Donald Trump has slammed reports he was rushed to the White House's safety bunker as "false", instead calling the visit an "inspection".

The US President was reportedly rushed into the White House's underground safety bunker on Friday night with his wife Melania and son Barron, as protests outside intensified and demonstrators clashed with police.

But Trump denied the media reports, telling Fox News Radio: "Well, that was a false report.

"I was there for a tiny, little short period of time. It was much more for an inspection," he said.

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President Donald Trump said he was only in the bunker for a 'an inspection'. Photo / AP
President Donald Trump said he was only in the bunker for a 'an inspection'. Photo / AP

According to the New York Times, Secret Service bodyguards took the President into the bunker on Friday night and Fox News said he was also taken into the bunker again on Sunday, news.com.au reports.

A law enforcement official and a White House source told Bloomberg Trump had been moved into the bunker on Friday because of the intensity of the demonstrations outside the White House. Bloomberg reports that it's unclear whether the President returned to the bunker on following nights as protests continued.

Demonstrations have raged in the US for nine days after the killing of African-American man George Floyd, who was allegedly killed by police in Minneapolis.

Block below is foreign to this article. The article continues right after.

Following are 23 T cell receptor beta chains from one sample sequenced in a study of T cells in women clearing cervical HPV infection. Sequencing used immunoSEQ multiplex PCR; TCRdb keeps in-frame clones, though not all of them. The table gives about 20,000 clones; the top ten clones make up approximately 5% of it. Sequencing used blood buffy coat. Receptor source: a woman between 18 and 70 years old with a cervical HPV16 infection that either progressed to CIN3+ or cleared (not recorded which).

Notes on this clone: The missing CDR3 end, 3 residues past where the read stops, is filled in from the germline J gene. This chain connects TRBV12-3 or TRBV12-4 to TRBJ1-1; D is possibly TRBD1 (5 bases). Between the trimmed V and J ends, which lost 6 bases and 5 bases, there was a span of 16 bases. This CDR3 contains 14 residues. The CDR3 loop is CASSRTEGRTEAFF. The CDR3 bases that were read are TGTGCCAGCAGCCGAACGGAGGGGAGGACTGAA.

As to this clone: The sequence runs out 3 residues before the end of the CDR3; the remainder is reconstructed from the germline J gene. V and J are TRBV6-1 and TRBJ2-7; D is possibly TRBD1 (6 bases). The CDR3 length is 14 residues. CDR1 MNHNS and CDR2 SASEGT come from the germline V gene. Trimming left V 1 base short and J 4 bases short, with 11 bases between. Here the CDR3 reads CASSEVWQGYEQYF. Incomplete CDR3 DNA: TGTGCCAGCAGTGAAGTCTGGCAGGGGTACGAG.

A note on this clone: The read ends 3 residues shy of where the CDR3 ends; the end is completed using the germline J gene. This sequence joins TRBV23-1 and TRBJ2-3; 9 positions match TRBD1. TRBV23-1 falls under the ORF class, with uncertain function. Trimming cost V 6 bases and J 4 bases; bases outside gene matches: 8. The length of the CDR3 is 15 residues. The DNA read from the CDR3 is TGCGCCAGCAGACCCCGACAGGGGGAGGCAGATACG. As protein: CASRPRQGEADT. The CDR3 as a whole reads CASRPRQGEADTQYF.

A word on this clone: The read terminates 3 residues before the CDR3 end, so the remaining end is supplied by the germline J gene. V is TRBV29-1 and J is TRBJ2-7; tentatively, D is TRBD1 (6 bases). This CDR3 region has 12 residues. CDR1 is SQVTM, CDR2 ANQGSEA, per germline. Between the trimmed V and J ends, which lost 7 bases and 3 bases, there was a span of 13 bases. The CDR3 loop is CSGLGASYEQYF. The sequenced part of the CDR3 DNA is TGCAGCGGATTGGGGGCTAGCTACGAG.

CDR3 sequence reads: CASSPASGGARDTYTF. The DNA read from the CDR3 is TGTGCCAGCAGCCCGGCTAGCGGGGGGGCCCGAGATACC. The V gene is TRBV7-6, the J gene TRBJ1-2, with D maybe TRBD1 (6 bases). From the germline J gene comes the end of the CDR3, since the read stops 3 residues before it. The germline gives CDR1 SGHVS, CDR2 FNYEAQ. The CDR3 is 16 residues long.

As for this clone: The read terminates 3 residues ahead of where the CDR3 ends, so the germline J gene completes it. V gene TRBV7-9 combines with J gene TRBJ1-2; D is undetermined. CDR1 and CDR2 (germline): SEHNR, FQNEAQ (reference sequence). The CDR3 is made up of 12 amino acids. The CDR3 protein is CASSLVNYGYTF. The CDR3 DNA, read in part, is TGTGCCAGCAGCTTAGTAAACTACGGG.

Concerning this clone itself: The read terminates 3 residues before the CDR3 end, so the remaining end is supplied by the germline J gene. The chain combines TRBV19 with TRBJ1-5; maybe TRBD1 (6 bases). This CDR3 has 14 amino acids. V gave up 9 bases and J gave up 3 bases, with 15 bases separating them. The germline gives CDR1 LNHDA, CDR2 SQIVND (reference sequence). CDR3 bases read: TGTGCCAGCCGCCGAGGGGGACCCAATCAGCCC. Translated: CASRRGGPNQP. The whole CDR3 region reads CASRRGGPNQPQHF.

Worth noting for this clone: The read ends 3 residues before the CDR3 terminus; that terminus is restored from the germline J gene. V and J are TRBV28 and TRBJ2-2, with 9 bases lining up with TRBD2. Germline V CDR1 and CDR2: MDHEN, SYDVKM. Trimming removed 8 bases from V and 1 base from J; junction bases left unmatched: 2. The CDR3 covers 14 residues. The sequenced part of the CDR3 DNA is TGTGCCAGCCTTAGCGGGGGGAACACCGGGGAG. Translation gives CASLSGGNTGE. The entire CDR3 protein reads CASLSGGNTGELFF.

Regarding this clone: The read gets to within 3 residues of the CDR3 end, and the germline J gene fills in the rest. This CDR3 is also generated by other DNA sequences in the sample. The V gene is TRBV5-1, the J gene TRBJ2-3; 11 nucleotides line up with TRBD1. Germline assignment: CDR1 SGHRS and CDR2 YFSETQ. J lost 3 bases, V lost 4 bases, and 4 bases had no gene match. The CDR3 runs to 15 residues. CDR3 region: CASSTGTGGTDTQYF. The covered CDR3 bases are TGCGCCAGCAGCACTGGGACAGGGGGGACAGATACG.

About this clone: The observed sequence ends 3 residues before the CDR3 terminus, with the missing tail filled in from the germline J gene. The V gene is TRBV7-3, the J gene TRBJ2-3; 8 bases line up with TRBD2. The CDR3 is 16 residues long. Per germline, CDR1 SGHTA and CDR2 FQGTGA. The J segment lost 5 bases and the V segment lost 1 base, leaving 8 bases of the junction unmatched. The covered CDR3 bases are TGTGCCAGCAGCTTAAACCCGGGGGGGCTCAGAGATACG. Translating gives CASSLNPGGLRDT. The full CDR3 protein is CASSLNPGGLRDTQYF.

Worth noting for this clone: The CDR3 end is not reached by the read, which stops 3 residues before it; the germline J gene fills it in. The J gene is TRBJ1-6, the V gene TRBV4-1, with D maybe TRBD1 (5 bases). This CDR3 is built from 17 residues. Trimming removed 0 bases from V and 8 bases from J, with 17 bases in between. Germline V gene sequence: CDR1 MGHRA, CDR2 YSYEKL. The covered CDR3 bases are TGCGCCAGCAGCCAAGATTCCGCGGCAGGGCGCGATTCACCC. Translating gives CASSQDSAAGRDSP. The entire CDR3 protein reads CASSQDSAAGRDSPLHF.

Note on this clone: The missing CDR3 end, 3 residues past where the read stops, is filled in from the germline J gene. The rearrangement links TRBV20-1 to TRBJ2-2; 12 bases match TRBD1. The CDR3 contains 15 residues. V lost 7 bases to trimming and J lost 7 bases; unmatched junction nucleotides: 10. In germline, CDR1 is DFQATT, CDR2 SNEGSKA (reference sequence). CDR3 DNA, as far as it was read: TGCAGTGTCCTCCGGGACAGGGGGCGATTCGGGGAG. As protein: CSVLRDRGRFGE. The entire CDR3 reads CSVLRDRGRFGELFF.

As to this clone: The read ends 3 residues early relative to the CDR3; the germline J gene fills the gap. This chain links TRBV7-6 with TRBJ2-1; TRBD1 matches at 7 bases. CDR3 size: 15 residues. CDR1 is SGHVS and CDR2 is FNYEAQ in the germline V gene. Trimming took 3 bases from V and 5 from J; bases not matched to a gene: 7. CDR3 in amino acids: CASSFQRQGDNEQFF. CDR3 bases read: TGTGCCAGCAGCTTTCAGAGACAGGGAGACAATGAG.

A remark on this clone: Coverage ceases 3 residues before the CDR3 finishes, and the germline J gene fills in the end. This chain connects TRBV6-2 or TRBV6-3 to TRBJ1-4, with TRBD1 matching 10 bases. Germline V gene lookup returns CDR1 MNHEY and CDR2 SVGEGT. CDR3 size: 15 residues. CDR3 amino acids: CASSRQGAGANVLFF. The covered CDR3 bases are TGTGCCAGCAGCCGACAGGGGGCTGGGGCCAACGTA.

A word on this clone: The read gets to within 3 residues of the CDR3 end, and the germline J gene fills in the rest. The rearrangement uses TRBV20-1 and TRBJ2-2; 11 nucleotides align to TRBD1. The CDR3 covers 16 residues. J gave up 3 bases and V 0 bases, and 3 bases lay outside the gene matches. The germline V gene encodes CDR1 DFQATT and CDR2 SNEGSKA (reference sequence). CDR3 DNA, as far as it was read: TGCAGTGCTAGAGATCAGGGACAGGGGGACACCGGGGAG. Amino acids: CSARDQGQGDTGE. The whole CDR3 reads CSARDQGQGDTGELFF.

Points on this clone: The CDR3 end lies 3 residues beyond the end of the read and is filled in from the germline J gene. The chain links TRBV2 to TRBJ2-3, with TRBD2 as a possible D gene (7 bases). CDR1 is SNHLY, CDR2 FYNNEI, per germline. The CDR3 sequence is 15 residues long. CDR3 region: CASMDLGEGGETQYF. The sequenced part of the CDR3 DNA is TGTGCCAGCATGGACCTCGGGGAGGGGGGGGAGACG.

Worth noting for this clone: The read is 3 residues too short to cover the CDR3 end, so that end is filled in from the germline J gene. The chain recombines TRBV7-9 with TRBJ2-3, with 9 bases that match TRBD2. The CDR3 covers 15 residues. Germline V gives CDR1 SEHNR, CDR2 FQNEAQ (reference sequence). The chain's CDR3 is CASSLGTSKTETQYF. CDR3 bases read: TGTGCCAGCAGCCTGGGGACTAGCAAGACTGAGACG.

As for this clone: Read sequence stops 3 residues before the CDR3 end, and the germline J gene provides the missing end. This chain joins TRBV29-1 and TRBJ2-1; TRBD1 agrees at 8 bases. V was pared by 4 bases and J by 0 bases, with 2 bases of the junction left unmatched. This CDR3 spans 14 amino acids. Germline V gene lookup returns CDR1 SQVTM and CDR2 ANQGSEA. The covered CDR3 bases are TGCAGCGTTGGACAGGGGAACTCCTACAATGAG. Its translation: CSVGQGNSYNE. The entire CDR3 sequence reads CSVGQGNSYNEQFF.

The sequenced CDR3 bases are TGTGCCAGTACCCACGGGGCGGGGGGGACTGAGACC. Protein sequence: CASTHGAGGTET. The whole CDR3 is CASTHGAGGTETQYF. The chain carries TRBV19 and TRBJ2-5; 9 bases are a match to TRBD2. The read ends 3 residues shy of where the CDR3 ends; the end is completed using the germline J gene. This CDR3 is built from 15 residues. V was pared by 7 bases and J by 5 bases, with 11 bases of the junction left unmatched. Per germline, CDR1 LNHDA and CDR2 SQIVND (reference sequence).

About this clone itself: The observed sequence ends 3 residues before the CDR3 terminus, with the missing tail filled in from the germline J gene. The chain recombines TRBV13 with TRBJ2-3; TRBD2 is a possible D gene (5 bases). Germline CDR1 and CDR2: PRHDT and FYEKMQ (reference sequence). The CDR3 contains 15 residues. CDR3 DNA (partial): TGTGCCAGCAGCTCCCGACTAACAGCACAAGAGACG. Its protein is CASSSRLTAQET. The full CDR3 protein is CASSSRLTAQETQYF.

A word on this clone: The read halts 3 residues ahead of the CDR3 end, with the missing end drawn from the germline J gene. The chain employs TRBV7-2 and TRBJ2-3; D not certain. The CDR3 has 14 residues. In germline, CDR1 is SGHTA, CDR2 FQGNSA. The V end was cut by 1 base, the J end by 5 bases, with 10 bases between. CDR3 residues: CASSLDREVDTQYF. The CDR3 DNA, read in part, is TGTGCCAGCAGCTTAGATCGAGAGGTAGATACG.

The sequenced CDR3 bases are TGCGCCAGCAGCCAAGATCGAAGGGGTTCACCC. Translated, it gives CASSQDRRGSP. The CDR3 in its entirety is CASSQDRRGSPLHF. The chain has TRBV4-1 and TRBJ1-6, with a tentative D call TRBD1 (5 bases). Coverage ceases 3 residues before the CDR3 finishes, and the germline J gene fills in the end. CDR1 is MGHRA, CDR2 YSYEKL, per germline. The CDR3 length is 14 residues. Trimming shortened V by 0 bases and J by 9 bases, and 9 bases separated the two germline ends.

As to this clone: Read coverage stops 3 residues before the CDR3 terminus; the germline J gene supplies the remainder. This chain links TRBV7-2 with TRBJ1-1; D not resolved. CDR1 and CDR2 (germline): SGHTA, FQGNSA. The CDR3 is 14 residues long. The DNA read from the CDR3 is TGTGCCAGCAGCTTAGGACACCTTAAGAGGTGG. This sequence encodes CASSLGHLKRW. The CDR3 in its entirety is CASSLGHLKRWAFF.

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Four officers have been charged over the killing, which was filmed and shared on Facebook by a bystander. Floyd pleaded for his life, telling the officers repeatedly, "I can't breathe". The death has sparked outrage in the US over police brutality and systemic racism.

Reports of Trump sheltering in the bunker sparked a wave of mockery online, with #bunkerboy trending on social media and celebrities including Pink attacking the President for hiding from the American people.

The reaction is believed to have contributed to Trump's decision on Monday to make a controversial walk across Lafayette Park – just outside the White House grounds – to visit the damaged church of St John's.

Police violently dispersed mostly peaceful crowds of protesters to clear a path for Trump. On Wednesday US Defence Secretary Mark Esper sought to distance himself from his appearance at the photo opportunity.

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Since Sunday, militarised police have patrolled the White House and Lafayette Park and much of the White House complex has been blocked off from the public with cyclone fencing.